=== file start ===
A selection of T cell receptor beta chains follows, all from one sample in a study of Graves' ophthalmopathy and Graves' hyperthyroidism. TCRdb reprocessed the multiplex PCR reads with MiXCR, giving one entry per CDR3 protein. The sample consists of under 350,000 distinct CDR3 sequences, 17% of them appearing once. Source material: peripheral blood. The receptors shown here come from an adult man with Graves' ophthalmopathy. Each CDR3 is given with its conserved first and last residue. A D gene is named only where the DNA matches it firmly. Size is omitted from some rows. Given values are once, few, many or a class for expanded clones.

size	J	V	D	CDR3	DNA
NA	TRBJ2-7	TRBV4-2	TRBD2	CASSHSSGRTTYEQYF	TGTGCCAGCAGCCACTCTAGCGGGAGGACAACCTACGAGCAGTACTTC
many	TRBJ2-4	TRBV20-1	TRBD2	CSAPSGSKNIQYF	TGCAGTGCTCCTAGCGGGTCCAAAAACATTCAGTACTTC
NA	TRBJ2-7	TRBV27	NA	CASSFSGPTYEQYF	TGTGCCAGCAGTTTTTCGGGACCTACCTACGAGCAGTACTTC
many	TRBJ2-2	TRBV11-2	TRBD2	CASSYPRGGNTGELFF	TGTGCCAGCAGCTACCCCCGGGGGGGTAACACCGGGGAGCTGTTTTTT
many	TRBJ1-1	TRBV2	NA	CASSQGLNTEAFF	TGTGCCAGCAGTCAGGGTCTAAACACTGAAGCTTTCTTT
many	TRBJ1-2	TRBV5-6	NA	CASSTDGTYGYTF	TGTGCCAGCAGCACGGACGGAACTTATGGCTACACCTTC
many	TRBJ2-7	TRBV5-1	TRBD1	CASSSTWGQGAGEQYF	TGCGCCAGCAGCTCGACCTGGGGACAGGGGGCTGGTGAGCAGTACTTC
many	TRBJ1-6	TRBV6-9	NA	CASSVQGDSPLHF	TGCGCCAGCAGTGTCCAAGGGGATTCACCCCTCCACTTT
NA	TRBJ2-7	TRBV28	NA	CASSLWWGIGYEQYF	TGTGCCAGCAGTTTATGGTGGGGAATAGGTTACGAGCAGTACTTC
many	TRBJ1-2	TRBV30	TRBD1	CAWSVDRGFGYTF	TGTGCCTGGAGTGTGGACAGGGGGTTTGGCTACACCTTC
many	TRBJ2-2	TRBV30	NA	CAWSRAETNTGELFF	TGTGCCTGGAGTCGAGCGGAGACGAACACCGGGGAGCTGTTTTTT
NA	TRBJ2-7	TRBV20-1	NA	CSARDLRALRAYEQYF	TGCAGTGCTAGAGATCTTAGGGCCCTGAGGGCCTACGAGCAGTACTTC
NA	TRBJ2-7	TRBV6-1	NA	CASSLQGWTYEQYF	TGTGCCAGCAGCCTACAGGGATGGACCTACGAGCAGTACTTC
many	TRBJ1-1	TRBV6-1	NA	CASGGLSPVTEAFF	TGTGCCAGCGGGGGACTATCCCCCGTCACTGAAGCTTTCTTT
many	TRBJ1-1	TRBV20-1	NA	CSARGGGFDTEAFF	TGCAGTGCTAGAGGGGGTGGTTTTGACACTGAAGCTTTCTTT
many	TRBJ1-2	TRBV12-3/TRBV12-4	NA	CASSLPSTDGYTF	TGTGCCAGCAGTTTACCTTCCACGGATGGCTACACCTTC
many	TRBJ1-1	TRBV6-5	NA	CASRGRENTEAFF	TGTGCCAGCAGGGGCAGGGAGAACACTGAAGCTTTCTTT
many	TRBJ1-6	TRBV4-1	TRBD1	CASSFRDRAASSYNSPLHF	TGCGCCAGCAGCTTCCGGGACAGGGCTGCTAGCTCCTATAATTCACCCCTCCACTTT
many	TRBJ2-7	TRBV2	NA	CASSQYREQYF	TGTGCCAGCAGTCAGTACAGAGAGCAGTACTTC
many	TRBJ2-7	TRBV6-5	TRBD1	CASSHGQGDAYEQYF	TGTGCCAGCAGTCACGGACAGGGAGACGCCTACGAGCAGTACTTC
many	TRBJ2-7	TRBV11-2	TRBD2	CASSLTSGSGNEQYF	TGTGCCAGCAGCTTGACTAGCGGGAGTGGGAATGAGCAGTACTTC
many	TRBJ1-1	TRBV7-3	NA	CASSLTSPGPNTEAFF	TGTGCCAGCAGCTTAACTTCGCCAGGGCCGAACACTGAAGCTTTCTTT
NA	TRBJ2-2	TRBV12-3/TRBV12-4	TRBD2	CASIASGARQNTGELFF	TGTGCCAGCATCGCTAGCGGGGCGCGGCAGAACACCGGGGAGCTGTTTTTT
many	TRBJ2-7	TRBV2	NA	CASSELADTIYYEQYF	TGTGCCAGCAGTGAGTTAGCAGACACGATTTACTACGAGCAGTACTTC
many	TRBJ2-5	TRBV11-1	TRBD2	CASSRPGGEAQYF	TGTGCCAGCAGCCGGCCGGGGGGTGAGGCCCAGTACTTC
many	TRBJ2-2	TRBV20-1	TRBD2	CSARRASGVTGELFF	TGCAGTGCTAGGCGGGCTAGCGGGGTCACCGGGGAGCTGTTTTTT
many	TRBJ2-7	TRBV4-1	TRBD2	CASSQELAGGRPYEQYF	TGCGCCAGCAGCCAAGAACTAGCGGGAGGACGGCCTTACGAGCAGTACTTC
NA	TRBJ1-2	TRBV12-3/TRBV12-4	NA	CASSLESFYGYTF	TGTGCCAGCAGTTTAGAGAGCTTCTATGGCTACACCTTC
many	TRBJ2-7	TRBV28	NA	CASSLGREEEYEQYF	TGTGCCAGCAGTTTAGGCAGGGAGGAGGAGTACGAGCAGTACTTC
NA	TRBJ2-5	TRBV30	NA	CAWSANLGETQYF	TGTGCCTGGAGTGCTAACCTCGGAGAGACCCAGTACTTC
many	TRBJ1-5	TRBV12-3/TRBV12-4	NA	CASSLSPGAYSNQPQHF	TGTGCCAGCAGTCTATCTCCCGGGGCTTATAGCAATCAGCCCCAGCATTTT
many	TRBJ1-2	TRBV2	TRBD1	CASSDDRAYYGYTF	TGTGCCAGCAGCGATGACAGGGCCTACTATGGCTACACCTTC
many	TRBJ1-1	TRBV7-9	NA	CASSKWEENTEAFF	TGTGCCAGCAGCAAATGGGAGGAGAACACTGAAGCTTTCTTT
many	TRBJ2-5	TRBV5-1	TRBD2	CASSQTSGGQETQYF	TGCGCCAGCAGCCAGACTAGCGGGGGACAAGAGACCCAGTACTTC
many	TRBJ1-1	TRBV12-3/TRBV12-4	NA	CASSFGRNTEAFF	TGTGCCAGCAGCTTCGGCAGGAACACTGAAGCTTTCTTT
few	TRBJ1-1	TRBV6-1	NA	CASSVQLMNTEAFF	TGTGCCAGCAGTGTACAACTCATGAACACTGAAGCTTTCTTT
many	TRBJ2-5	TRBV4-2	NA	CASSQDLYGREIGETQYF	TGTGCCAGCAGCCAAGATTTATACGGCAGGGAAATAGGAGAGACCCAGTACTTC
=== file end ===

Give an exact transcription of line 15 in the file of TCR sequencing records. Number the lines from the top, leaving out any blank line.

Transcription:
NA	TRBJ2-7	TRBV6-1	NA	CASSLQGWTYEQYF	TGTGCCAGCAGCCTACAGGGATGGACCTACGAGCAGTACTTC